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on 15 May 2012
Really enjoyed Jimmy Burns' Barca book so I was keen to read La Roja as well. Similar to Barca the author is deft at knowing when to provide us with his own insights - and knowing when to let the fans, managers and players speak. The Spanish have the English to thank originally for giving them the game, but once embedded in the culture the History of Spanish Football has a story uniquely tied to its own politics and spirit. La Roja is a story involving a civil war and proud and fractious regions (whether it be the Basque Country or Catalonia) - but the ending hints at the harmony that Spain has achieved through no small help from football.
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on 15 May 2012
This book provides a wonderful blend of politics, history and sports journalism. Jimmy Burns weights his material well and has a writing style superior to most other football journalists. La Roja is particularly strong on Real Madrid and Barcelona, which is not to mean that the author ignores other teams. I enjoyed the final third of the book most as Burns gives us a behind the scenes look at how both Barcelona and Spain have triumphed in recent years. One can't help but be touched by Burns' admiration and affection for the likes of Pep Guardiola and Del Bosque.
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on 20 May 2012
Jimmy Burns writes with authority and
enthusiasm. The book starts with the origins of Spanish Football, inherited from the English, but it is not until the author interviews living witnesses to the players and politics of the game that La Roja really hits its stride. The book is a subtle guide to the History of Spain in the 20th century, as well as its football.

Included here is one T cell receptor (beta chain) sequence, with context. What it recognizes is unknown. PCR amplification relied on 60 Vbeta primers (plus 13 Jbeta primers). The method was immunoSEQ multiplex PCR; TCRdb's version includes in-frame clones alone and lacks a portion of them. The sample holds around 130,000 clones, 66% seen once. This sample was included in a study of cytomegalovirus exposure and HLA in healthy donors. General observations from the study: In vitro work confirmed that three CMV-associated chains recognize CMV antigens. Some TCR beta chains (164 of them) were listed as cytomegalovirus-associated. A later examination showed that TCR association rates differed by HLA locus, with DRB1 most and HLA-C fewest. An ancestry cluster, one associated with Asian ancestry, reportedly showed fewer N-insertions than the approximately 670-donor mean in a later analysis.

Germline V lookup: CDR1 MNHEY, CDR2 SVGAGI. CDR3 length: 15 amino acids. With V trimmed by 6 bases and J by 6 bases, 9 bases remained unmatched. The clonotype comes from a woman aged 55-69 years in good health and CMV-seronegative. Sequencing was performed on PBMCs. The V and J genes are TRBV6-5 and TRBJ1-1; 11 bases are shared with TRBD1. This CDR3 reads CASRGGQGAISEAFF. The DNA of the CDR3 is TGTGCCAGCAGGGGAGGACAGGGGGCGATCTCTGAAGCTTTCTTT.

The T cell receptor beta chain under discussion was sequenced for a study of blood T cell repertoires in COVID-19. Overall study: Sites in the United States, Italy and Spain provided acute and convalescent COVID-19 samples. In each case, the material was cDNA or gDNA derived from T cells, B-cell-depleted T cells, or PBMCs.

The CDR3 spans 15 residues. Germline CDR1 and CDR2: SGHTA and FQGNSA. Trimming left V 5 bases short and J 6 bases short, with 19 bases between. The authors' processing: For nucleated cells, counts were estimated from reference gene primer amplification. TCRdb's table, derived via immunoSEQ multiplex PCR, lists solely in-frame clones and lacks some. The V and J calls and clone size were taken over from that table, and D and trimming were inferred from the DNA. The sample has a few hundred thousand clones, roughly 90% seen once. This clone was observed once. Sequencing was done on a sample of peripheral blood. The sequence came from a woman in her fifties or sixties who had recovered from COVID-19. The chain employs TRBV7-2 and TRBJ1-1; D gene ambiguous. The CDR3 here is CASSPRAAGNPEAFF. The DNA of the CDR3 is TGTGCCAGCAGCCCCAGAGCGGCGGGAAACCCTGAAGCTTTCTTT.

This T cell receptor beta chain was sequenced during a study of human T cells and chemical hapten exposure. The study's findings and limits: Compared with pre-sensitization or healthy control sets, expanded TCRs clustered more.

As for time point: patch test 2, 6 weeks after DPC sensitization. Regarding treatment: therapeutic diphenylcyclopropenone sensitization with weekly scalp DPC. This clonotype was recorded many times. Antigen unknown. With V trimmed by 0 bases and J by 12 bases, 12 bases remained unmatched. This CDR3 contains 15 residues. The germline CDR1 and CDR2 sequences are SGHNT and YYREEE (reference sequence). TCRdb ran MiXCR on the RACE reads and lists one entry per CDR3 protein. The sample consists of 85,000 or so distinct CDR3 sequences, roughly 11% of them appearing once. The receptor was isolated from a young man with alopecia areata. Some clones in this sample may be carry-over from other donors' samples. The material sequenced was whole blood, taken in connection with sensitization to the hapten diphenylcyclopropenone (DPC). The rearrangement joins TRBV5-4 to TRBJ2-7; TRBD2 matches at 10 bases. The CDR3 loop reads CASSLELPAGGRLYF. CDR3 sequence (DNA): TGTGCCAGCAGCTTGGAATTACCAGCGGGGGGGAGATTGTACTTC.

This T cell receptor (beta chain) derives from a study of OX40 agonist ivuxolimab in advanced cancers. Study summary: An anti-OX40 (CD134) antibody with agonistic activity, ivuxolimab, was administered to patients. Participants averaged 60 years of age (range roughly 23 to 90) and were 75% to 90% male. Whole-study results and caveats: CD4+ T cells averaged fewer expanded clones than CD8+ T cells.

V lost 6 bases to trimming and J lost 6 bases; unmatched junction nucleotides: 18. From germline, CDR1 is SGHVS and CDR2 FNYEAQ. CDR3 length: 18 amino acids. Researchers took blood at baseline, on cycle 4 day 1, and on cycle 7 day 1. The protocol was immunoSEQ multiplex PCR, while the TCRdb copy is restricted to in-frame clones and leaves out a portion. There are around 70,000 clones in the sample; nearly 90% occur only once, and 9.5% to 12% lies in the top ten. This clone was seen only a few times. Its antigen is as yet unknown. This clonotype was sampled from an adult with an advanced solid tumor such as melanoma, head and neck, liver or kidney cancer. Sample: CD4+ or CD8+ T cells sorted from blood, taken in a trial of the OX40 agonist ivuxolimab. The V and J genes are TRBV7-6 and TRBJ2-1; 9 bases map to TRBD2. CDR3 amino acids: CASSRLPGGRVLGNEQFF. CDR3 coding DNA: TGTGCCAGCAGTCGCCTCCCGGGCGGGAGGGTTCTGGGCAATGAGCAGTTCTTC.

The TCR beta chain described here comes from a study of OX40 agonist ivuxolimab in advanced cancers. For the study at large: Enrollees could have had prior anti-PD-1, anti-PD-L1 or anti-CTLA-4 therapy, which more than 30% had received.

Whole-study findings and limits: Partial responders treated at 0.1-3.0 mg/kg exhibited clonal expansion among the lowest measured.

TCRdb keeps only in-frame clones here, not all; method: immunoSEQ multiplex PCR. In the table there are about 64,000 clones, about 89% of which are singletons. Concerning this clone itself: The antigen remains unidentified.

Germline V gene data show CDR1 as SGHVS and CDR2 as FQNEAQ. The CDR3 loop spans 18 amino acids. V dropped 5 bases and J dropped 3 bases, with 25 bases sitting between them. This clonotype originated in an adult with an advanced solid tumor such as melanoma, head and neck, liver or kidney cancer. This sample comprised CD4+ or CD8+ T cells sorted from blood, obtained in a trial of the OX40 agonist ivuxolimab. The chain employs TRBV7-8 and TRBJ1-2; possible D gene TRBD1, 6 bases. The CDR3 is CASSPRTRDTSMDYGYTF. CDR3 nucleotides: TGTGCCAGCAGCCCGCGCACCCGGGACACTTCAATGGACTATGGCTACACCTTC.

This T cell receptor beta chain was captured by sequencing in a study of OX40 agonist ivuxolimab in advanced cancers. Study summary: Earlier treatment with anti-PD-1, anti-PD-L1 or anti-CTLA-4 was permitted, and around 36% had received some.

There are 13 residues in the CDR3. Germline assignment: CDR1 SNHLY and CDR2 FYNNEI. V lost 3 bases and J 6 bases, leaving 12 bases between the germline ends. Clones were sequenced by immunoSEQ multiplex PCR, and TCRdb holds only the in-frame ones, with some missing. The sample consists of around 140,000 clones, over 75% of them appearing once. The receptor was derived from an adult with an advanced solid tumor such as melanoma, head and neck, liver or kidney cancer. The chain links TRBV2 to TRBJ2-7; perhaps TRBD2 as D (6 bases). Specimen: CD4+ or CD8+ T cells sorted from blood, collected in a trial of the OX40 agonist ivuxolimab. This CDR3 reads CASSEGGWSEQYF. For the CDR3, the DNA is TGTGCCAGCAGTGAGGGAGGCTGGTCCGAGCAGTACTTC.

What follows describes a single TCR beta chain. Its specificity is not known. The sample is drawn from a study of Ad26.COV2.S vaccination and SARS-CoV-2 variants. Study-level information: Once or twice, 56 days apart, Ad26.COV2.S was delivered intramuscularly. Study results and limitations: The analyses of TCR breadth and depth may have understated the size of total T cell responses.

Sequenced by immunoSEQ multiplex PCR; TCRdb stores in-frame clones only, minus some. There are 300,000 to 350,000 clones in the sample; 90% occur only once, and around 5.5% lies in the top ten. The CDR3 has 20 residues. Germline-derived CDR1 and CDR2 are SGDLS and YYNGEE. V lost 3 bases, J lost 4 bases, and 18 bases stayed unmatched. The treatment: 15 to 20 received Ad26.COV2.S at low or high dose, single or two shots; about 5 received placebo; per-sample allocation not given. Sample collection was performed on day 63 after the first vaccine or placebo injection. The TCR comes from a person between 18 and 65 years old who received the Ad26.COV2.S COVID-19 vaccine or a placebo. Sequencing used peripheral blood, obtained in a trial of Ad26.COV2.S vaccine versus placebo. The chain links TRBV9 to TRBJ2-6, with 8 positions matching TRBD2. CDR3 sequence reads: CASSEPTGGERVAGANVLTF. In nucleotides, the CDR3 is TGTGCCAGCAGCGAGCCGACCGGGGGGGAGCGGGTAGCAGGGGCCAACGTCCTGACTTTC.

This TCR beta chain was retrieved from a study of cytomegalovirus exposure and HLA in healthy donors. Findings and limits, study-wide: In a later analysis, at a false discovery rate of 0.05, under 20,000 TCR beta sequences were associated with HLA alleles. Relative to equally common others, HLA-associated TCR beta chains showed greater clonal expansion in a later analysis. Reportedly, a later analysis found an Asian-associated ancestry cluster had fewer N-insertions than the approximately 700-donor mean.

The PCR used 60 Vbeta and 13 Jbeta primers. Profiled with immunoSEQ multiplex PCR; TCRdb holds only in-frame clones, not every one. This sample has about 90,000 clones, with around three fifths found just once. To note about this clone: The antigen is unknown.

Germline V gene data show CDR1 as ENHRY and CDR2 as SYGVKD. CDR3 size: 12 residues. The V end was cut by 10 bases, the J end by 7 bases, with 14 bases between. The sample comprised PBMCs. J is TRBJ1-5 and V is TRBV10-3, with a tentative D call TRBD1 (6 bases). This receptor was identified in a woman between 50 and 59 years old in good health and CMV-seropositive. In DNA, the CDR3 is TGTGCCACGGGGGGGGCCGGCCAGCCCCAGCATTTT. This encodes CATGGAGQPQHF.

As well as being a keen observer of why Spain have recently been successful, the book is also particularly strong on the eras of Cruyff (as player and manager) and Raul. Muy terrific.
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on 12 July 2012
Delving, as it does, into Spain, "La Roja," has as much to do with politics as with that country's world champion national soccer team.

Jimmy Burns has written an amenable yet substantive story about how Spain went from a bullfighting nation to kings of international football.

He goes way back to the 1880s and an English-owned mine in Huelva where the first games of football were played exclusively by Brits. The journalistic knitting continues as Basque teams assert primacy and then Argentines come to enliven the game with a quick passing style.

"La Roja" is about the places where such trends were born and the people who sowed them on Spanish soil.